Friday, January 31, 2020

Close Encounters of the Enlightened Kind: Awakening My Heart

Tina Turner shared her own transformative heart experiences with Andrea Miller. (Photo: Nathan Beck).

I wish I had known about Awakening My Heart, this marvelous new book by Andrea Miller from Pottersfield Press, compiling her close encounters with multiple Buddhist luminaries, before I recently completed my new book on Tina Turner’s life and music. Though as a longtime practitioner myself, mostly of a mixture of Zen and Dzogchen, I was, of course, aware of Turner’s many-decades-long affiliation with Buddhist chanting and practice, Miller’s well-crafted conversations with celebrated seekers such as her would have greatly informed the portions of my book devoted to her philosophical pursuits.

Wednesday, January 29, 2020

Aloft: Tom Harper’s The Aeronauts

Eddie Redmayne and Felicity Jones in The Aeronauts.

 . . . [A]ll balloon flights are naturally three-act dramas. The First Act is the launch: the human drama of plans, hopes, expectations. The Second Act is the flight itself: the realities, the visions, the possible discoveries. The Final Act is the landing, the least predictable, most perilous part of any ascent, which may bring triumph or disaster or (quite often) farce.
– Richard Holmes, Falling Upwards: How We Took to the Air
Amazon Studios put The Aeronauts, one of the best films of last year, in theaters for about two minutes, then relegated it to its Amazon Prime streaming service and ceased all marketing of it. (It’s a film made for the IMAX screen, but if you blinked, you missed your chance to see it there.) A grand romantic movie about a grand, romantic venture, the film is full of thrills, action, and magisterial beauty. Some of it is terrifying, some of it is comic, and all of it is satisfying. It reunites two great young actors, Eddie Redmayne and Felicity Jones, so entrancing together in the otherwise inane The Theory of Everything. It soars and it plummets, much like the particolored conveyance whose single voyage is the film’s focus. It’s breathtaking, often literally.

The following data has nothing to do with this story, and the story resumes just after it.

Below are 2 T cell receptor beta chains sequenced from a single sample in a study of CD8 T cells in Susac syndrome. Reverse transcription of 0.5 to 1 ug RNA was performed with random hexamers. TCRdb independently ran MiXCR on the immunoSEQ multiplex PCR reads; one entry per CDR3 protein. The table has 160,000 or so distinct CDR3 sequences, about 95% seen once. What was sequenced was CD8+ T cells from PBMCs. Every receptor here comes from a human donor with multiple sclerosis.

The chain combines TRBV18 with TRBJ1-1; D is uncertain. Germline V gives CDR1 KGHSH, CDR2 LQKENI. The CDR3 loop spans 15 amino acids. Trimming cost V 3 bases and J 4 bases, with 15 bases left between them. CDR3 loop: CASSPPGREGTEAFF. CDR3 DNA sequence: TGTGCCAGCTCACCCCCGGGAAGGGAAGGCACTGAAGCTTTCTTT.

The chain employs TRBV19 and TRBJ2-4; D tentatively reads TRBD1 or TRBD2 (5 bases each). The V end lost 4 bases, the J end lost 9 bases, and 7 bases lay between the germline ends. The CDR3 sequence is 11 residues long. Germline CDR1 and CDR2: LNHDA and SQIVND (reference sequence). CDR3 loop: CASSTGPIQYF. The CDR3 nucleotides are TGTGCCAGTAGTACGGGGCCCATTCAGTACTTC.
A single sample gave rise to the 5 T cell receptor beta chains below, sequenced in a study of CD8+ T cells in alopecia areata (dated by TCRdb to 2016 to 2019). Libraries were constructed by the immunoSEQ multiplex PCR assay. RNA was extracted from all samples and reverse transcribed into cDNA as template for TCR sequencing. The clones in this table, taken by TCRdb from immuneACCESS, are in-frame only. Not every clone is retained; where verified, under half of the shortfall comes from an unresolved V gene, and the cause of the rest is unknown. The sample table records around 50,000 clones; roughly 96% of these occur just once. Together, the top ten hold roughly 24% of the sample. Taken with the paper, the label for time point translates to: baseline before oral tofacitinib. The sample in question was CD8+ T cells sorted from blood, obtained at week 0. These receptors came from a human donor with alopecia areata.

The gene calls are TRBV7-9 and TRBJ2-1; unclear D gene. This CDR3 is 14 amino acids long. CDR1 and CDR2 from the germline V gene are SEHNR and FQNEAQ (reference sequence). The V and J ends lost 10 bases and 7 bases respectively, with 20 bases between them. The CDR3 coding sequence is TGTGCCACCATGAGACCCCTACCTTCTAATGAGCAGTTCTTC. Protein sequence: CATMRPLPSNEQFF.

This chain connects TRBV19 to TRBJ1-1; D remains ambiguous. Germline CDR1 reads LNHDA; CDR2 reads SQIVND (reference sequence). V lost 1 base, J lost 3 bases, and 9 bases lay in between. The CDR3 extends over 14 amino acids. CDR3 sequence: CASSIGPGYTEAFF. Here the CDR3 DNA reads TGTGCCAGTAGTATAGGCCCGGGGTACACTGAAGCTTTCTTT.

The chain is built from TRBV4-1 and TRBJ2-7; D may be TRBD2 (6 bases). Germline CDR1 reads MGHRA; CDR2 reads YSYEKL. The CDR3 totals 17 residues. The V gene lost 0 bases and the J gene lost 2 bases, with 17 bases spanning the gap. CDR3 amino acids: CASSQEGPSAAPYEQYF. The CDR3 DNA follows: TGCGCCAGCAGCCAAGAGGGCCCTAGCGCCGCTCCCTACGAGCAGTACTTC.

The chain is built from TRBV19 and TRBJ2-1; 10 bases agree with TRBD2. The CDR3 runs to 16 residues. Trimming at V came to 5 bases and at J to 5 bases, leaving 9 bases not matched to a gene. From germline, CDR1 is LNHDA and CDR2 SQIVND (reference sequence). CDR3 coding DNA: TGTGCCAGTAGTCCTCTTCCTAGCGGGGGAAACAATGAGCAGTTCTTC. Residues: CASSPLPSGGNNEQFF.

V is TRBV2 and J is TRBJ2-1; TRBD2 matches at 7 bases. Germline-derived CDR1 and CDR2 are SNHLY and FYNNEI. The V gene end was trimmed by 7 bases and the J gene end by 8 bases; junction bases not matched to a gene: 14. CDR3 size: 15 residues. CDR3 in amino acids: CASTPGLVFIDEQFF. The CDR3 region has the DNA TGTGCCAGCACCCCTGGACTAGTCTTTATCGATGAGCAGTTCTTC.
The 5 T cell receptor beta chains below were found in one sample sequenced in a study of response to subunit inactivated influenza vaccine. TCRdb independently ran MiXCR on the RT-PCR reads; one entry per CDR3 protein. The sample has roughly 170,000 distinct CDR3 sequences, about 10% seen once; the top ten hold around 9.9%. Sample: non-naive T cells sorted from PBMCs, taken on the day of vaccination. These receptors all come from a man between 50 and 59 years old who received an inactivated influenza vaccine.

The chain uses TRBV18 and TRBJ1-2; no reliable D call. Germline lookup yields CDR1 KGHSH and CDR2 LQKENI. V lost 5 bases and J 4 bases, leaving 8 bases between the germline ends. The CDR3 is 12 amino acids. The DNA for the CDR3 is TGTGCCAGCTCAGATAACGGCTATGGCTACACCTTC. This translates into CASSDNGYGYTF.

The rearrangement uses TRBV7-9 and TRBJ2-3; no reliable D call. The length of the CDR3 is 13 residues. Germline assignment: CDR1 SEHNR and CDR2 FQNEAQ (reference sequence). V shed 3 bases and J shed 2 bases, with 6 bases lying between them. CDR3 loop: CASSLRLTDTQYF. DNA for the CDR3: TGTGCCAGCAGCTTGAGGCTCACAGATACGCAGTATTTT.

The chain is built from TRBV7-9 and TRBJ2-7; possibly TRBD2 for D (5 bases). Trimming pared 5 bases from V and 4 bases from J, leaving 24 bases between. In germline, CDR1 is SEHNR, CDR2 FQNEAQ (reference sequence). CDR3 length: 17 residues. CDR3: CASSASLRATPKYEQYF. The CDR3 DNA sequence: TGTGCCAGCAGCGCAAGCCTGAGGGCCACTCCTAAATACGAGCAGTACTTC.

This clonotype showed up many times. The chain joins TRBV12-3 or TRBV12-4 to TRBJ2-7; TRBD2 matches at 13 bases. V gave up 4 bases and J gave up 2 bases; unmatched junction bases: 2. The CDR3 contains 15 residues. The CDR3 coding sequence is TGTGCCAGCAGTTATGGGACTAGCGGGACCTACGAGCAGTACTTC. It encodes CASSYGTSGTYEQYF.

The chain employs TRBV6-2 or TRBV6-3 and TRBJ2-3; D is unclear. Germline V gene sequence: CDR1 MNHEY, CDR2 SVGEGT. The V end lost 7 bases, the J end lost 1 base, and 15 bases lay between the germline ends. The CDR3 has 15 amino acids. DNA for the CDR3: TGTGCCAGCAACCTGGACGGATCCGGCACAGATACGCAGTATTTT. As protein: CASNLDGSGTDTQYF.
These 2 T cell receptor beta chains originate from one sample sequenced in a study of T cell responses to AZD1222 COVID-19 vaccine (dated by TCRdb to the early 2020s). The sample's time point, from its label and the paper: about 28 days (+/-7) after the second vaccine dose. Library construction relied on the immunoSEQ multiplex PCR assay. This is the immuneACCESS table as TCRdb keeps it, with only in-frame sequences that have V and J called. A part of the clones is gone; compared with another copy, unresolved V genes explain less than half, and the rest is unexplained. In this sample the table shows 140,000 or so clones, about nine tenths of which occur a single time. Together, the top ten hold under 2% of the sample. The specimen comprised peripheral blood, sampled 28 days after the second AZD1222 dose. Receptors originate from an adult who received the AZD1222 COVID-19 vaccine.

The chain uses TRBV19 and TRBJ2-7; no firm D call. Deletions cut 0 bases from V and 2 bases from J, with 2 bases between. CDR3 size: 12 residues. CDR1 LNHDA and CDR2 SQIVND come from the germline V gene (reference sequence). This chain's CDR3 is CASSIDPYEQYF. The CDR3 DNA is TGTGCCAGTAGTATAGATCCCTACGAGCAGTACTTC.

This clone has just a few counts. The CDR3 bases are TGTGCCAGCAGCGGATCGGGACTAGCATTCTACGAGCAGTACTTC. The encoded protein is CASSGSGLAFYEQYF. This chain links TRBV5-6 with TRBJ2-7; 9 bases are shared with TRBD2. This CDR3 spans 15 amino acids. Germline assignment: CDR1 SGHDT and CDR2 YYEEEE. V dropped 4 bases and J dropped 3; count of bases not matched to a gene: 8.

Monday, January 27, 2020

The Forgettable and the Forgotten: We All Fall Down and Ivan Passer

Eleanor Reissa and Stephen Schnetzer in We All Fall Down. (Photo: Nile Hawver)

The Huntington Theatre Company’s commitment to producing new work is admirable, but is We All Fall Down, the Lila Rose Kaplan piece receiving its premiere at the Calderwood Pavilion, really the best script they could find? It’s a cutesy sitcom about an assimilated Jewish family holding its first Passover Seder in their Westchester home, and when, around the last third of the play, the broad jokiness more or less gives way and Kaplan finally reveals why the hell the matriarch, Linda (Eleanor Reissa), has gathered them and a couple of friends to honor a tradition she has never believed in, the tone simply shifts to melodrama. Yes, that’s right: this play is firmly in the I-laughed-I-cried genre. There isn’t a moment of authenticity in the entire ninety-five minutes.